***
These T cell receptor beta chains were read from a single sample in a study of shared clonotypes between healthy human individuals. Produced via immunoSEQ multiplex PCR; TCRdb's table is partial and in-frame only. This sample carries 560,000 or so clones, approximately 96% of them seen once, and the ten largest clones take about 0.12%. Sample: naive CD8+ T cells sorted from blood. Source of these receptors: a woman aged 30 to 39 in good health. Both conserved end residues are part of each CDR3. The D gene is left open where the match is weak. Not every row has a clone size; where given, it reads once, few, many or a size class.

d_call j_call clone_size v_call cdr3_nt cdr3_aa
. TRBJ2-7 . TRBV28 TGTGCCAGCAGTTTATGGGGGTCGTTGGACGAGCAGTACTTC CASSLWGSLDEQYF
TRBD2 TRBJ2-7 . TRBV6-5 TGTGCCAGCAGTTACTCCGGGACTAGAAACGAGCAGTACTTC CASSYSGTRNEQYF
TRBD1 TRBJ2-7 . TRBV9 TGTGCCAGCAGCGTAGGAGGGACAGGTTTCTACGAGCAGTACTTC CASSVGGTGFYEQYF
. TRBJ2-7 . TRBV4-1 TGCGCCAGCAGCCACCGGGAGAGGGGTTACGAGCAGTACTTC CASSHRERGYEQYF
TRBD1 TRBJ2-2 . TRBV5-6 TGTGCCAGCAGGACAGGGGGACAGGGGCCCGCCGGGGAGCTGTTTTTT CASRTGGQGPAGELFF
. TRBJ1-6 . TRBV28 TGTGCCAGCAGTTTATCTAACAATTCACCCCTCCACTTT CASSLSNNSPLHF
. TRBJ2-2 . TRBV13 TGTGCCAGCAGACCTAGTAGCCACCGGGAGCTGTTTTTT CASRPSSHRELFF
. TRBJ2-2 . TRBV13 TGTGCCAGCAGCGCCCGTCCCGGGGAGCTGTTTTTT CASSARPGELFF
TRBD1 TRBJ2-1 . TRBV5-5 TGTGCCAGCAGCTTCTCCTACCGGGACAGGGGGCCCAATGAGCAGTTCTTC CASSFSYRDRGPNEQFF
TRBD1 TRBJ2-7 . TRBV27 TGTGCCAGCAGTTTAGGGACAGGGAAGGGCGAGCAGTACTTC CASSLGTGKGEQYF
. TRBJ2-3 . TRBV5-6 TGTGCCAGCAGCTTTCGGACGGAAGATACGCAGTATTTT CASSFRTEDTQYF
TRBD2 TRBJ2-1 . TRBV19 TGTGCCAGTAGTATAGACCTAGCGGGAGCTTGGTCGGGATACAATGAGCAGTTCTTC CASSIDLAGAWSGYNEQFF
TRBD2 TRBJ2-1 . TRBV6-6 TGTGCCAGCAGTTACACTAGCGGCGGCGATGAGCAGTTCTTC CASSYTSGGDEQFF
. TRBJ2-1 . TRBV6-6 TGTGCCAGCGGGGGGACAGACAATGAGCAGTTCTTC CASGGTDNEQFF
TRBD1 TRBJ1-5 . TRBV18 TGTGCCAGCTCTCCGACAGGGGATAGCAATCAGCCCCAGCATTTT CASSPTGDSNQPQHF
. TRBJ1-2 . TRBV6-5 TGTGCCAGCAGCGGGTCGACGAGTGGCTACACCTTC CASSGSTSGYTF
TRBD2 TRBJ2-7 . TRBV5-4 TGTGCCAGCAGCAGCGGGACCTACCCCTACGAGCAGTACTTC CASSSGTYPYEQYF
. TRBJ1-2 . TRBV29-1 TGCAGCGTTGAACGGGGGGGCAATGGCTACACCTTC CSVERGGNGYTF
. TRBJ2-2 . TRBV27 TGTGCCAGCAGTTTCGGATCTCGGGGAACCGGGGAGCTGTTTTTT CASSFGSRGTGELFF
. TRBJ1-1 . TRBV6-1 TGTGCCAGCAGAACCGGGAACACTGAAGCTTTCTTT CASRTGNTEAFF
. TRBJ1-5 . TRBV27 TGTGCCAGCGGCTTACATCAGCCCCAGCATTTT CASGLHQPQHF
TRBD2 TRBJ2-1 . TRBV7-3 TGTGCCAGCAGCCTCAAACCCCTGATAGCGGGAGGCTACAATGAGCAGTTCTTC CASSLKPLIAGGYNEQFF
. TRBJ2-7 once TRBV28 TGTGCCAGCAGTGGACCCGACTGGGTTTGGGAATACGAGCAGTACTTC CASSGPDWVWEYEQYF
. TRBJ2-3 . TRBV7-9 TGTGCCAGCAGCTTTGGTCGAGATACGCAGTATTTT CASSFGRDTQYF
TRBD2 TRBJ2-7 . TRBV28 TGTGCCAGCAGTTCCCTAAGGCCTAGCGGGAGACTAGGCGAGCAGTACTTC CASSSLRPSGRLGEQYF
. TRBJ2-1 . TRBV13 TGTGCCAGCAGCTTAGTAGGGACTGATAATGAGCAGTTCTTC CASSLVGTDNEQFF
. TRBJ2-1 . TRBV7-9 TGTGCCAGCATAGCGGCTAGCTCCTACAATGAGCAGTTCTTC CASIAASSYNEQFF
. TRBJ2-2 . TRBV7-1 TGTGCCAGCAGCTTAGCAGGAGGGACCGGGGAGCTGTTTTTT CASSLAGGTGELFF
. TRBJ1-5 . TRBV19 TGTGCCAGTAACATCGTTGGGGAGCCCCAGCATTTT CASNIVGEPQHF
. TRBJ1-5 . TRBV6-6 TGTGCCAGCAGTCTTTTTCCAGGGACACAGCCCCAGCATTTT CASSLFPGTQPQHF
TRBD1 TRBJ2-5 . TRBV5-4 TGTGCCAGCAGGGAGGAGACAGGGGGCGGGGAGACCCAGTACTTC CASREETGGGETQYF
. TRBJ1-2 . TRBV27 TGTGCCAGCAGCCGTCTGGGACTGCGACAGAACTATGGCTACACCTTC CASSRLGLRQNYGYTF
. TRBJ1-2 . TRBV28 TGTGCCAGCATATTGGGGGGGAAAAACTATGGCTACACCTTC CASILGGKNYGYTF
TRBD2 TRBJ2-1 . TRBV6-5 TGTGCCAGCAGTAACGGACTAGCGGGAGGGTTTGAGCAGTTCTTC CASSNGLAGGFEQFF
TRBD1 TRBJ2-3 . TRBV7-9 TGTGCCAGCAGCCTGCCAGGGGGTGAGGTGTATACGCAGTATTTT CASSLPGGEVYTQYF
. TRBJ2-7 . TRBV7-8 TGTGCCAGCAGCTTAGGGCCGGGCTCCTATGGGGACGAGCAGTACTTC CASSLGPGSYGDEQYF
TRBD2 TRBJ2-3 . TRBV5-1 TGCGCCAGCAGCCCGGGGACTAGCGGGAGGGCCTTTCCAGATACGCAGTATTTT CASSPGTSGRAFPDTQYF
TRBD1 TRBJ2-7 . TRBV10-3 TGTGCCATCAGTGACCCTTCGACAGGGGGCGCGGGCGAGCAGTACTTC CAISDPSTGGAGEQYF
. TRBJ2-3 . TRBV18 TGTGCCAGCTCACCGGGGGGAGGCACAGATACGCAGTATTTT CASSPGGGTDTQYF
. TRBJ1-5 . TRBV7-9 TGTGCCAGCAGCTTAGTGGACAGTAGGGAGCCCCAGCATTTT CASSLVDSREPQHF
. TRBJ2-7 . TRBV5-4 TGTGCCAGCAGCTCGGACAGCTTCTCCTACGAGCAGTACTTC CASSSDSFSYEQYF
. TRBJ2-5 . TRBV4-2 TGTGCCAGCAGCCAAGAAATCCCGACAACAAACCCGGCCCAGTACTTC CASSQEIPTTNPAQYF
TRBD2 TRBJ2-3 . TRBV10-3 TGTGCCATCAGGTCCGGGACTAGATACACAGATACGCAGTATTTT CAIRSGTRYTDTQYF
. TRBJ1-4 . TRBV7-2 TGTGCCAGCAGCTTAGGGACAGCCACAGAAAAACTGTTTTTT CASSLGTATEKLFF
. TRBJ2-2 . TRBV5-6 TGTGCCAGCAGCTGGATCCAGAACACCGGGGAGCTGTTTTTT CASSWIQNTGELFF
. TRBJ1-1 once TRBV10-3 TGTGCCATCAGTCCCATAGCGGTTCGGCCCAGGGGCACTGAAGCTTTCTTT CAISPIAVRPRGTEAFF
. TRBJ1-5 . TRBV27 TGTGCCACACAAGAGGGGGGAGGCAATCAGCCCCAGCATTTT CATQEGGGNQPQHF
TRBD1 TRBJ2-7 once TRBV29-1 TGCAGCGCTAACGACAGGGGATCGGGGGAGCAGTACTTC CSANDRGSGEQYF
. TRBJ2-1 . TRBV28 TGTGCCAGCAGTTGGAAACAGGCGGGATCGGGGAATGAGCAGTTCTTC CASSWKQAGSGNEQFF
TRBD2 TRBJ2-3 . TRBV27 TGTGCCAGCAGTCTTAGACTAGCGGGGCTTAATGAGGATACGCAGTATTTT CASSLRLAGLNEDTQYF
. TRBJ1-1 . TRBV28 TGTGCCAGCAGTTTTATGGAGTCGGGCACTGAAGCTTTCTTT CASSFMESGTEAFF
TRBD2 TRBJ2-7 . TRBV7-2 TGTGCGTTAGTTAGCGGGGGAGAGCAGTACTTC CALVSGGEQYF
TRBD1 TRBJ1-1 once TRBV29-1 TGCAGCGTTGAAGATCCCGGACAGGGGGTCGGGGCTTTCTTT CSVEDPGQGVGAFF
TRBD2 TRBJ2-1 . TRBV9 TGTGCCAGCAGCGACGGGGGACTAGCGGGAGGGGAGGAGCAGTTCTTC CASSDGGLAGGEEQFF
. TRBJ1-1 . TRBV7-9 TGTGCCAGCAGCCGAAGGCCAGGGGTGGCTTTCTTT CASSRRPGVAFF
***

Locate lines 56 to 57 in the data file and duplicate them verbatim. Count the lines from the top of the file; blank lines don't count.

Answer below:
TRBD2 TRBJ2-1 . TRBV9 TGTGCCAGCAGCGACGGGGGACTAGCGGGAGGGGAGGAGCAGTTCTTC CASSDGGLAGGEEQFF
. TRBJ1-1 . TRBV7-9 TGTGCCAGCAGCCGAAGGCCAGGGGTGGCTTTCTTT CASSRRPGVAFF